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Mutagenesis. 2018 Feb 24;33(1):97-104. doi: 10.1093/mutage/gex016.

Assessment of DNA damage in ceramic workers.

Author information

Faculty of Pharmacy, Department of Pharmaceutical Toxicology, Hacettepe University, Ankara, Turkey.
Faculty of Natural Sciences, Architecture and Engineering, Department of Bioengineering, Bursa Technical University, Bursa, Turkey.
The Council of Forensic Medicine, Branch Office of Ankara, Ankara, Turkey.
Faculty of Education, Gazi University, Ankara, Turkey.
Faculty of Medicine, Department of Public Health, Bozok University, Yozgat, Turkey.
Faculty of Medicine, Department of Public Health, Yildirim Beyazit University, Ankara, Turkey.


It is known that ceramic workers are potentially exposed to complex mixture of chemicals such as silica, inorganic lead, lime, beryllium and aluminum that can be associated with an increased risk of several diseases. All operations in the ceramic industries such as mixing, moulding, casting, shaking out and finishing jobs, have been associated with the higher exposure levels and in most of the silica-related industries, average overall exposure exceeded permissible exposure levels for respirable crystalline silica. The aim of this study was to evaluate the possible genotoxic damage in ceramic workers exposed to complex mixture of chemicals mainly crystalline silica. For this purpose, the blood and buccal epithelial cell samples were taken from the ceramic workers (n = 99) and their controls (n = 81). The genotoxicity was assessed by the alkaline comet assay in isolated lymphocytes and whole blood. Micronucleus (MN), binucleated (BN), pyknotic (PYC), condensed chromatin (CC), karyolytic (KYL), karyorrhectic (KHC) and nuclear bud (NBUD) frequencies in buccal epithelial cells and plasma 8-oxo-7,8-dihydro-2'-deoxyguanosine (8-oxodG) levels were also evaluated. In the study, 38 workers were diagnosed with silicosis, 9 workers were suspected to have silicosis, whereas 52 workers were found to be healthy. DNA damage in blood and lymphocytes; MN, CC + KHC, PYC frequencies in buccal epithelial cells and 8-oxodG levels in plasma were increased in workers compared to their controls. These results showed that occupational chemical mixture exposure in ceramic industry may cause genotoxic damage that can lead to important health problems in the workers.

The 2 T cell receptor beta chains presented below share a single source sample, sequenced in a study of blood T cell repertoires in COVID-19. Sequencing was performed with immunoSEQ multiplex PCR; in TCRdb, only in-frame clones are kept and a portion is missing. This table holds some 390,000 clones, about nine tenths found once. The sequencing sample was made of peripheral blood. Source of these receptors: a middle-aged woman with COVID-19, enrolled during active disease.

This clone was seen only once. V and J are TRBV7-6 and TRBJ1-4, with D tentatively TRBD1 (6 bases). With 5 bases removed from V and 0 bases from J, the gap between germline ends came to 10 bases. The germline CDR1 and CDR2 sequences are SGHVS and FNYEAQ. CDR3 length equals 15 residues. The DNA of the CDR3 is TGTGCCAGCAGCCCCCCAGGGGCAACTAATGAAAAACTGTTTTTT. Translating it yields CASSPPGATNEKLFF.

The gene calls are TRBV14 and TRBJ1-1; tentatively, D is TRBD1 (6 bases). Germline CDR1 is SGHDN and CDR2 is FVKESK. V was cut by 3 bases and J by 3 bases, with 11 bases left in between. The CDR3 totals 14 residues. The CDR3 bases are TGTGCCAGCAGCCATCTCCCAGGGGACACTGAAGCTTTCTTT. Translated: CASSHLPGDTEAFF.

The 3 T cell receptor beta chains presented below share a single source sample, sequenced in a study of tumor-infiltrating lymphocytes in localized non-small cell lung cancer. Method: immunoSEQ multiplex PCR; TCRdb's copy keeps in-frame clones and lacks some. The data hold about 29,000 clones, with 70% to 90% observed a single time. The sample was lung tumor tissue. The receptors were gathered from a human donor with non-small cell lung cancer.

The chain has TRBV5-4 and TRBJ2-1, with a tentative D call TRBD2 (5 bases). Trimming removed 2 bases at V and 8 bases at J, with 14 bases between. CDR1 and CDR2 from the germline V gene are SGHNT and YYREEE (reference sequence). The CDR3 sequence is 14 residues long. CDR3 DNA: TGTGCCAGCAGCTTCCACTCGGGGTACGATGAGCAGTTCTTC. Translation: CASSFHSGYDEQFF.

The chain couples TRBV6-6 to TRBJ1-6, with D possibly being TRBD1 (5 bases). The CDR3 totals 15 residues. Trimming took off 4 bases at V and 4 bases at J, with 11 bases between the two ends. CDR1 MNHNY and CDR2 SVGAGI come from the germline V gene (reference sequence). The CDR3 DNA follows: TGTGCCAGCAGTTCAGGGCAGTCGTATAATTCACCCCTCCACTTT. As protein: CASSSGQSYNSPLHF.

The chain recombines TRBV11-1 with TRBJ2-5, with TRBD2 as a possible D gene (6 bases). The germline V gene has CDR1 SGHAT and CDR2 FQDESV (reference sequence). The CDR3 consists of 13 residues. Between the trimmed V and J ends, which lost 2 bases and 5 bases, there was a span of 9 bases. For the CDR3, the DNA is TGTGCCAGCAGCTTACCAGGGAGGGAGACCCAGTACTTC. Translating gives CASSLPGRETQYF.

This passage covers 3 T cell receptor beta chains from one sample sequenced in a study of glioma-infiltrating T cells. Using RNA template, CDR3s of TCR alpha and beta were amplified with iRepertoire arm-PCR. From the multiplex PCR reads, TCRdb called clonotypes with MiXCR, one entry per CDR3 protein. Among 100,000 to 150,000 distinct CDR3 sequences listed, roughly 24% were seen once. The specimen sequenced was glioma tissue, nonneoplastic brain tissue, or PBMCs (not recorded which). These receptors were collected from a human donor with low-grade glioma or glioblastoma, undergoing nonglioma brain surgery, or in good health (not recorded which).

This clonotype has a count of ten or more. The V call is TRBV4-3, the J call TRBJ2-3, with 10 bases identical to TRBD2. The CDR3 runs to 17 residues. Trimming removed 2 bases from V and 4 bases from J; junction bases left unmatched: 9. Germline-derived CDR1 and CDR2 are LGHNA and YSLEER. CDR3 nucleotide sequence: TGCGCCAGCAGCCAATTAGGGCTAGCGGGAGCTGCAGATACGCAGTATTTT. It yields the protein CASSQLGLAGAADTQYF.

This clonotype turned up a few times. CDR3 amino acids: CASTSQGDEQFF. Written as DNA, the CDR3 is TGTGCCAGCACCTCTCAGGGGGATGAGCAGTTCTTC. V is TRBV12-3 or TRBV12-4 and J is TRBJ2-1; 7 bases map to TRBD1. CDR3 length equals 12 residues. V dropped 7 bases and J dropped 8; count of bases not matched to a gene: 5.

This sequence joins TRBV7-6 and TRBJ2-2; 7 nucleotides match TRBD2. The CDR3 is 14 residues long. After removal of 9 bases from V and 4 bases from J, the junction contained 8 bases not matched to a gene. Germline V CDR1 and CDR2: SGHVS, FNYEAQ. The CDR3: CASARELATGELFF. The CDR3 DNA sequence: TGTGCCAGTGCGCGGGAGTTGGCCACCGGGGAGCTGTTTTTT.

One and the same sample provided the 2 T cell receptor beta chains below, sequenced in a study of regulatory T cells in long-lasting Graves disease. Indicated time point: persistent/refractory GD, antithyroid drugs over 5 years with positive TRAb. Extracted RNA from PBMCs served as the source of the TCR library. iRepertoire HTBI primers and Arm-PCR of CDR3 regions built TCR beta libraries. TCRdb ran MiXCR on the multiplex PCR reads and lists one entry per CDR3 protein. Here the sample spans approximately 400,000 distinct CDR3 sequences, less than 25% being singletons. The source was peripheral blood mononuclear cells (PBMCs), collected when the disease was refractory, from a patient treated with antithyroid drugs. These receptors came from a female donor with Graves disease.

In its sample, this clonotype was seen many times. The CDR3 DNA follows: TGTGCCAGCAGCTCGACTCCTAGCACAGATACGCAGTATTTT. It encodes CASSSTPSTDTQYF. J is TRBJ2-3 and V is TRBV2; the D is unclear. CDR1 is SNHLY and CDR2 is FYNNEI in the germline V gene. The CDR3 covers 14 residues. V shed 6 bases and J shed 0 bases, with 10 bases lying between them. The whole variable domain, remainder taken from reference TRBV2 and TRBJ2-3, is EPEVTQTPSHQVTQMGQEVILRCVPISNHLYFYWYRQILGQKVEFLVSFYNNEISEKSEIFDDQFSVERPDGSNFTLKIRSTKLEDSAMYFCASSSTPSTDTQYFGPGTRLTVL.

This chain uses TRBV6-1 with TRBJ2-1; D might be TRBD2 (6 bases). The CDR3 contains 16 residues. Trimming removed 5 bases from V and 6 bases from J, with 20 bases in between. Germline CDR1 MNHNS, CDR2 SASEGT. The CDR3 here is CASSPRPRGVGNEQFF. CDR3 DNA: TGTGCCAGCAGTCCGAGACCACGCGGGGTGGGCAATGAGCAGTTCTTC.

[Indexed for MEDLINE]

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